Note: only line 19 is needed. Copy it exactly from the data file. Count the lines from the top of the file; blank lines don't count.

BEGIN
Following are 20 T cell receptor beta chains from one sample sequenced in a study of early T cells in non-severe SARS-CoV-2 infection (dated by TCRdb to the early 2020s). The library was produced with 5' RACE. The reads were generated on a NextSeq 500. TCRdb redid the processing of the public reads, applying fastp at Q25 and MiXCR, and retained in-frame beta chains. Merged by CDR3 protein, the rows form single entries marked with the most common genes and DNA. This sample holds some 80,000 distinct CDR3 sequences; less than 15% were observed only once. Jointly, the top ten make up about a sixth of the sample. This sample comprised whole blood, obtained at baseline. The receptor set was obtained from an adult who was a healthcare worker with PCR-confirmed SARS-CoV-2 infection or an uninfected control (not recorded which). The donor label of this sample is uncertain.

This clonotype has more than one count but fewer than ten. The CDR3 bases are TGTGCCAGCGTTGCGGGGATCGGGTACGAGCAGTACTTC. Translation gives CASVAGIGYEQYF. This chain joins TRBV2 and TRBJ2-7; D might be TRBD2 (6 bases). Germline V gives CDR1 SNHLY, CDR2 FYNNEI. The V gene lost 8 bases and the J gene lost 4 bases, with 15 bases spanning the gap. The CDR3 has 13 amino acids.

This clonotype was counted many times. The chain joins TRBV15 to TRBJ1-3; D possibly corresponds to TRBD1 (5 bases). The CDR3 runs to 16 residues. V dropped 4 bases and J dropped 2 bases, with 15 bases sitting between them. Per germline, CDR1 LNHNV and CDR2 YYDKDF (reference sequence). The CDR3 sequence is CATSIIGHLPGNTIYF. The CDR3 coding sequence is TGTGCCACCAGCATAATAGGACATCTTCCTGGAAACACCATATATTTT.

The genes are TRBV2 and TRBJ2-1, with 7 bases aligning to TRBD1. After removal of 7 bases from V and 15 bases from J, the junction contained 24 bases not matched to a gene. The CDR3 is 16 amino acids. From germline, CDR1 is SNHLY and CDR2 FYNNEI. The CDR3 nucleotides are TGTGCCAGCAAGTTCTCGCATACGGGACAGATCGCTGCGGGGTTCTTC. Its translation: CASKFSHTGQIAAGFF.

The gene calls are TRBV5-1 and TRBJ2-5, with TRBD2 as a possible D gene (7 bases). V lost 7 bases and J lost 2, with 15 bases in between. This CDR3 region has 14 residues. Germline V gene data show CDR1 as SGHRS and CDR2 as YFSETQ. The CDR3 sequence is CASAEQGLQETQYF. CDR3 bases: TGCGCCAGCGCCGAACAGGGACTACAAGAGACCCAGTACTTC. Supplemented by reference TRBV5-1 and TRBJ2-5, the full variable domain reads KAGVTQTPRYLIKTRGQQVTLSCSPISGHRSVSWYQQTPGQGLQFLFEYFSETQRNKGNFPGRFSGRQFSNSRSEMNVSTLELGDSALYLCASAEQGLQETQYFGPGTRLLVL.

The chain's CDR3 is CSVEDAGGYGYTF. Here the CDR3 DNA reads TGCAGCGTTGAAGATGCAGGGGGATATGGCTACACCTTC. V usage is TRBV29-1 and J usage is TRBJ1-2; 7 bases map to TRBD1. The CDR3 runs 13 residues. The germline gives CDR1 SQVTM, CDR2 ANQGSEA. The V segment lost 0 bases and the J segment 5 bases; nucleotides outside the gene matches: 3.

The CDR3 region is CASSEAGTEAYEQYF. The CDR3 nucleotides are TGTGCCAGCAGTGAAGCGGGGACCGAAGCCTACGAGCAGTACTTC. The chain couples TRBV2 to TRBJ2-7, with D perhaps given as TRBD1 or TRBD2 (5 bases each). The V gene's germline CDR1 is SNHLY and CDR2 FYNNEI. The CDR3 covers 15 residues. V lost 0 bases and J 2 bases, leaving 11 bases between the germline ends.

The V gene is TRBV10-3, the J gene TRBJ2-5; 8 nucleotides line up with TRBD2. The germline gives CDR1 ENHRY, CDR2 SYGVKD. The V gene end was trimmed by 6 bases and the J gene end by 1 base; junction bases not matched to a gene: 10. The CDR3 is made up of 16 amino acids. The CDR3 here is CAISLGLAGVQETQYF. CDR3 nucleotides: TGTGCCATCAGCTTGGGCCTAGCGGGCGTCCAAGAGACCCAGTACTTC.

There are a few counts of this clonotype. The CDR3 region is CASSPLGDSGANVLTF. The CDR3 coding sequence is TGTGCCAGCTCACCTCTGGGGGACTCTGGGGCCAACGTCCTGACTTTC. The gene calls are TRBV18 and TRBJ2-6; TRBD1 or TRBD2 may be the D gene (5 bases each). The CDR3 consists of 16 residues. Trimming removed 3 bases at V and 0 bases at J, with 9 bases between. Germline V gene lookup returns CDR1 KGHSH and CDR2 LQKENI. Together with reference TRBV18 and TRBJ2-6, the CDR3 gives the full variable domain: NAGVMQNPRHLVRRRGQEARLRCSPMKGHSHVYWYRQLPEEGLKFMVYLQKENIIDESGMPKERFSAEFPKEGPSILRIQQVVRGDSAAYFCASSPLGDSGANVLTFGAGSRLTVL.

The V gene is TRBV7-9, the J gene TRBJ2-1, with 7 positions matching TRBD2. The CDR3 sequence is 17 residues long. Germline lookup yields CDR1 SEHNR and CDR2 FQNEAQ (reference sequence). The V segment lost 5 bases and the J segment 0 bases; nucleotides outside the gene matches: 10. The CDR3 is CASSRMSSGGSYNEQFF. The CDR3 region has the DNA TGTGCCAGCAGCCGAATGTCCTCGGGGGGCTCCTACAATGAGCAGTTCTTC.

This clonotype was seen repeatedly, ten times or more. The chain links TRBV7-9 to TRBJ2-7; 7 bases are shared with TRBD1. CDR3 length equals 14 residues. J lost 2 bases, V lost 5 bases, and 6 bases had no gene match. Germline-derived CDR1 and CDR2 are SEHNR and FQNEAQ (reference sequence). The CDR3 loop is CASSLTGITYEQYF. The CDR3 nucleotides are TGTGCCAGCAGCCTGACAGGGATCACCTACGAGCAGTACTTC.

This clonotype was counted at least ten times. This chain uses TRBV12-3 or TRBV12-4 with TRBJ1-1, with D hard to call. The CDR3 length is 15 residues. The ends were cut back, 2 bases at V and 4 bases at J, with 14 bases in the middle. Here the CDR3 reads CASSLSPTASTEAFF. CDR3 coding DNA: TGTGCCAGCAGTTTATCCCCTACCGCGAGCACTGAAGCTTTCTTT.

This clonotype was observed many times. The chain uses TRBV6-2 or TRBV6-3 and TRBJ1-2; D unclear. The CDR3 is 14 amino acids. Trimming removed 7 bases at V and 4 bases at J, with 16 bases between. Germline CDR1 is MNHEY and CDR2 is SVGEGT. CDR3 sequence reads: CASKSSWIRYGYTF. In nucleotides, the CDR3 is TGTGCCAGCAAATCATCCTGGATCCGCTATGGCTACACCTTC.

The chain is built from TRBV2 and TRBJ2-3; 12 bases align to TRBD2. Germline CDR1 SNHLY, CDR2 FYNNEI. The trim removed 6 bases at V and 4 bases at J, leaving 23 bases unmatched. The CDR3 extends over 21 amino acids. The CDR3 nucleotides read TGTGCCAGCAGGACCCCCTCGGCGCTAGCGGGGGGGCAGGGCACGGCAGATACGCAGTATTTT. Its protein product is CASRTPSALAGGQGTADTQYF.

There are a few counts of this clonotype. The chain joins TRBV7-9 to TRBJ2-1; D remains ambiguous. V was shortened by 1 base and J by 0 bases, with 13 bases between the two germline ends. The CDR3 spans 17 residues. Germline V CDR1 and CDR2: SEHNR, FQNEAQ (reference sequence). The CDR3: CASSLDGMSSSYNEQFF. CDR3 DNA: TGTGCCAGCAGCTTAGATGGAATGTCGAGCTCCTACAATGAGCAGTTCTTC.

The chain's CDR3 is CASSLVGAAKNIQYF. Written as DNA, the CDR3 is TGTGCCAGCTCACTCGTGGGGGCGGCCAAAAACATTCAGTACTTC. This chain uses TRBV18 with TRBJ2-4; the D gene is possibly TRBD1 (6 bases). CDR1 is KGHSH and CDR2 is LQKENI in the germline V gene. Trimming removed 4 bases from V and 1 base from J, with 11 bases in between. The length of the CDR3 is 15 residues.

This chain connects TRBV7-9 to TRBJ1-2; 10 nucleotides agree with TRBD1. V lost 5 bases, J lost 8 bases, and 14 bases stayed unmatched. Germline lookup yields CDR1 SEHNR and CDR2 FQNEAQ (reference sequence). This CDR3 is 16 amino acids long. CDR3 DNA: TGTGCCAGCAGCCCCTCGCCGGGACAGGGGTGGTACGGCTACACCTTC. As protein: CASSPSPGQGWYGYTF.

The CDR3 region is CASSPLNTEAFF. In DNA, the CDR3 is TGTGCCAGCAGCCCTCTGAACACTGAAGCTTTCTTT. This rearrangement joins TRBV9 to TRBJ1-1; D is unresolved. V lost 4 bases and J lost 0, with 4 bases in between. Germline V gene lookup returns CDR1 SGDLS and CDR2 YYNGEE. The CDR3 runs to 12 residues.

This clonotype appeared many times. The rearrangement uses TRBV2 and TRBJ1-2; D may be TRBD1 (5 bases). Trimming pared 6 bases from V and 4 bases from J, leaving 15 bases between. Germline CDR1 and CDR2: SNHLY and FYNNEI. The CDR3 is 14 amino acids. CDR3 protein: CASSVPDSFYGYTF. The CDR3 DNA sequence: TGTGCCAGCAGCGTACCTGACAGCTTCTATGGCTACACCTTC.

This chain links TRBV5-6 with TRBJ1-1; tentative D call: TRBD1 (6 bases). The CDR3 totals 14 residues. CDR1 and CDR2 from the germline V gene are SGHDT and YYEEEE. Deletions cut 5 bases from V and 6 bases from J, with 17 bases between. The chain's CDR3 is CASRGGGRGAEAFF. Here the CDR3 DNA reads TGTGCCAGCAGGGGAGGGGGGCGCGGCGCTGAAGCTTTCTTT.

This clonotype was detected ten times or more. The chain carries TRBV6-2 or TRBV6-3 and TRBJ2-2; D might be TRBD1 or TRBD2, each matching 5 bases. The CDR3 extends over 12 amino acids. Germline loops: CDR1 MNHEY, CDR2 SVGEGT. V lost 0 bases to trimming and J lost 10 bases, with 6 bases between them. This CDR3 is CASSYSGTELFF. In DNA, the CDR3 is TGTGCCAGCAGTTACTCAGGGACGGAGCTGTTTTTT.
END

This clonotype appeared many times. The rearrangement uses TRBV2 and TRBJ1-2; D may be TRBD1 (5 bases). Trimming pared 6 bases from V and 4 bases from J, leaving 15 bases between. Germline CDR1 and CDR2: SNHLY and FYNNEI. The CDR3 is 14 amino acids. CDR3 protein: CASSVPDSFYGYTF. The CDR3 DNA sequence: TGTGCCAGCAGCGTACCTGACAGCTTCTATGGCTACACCTTC.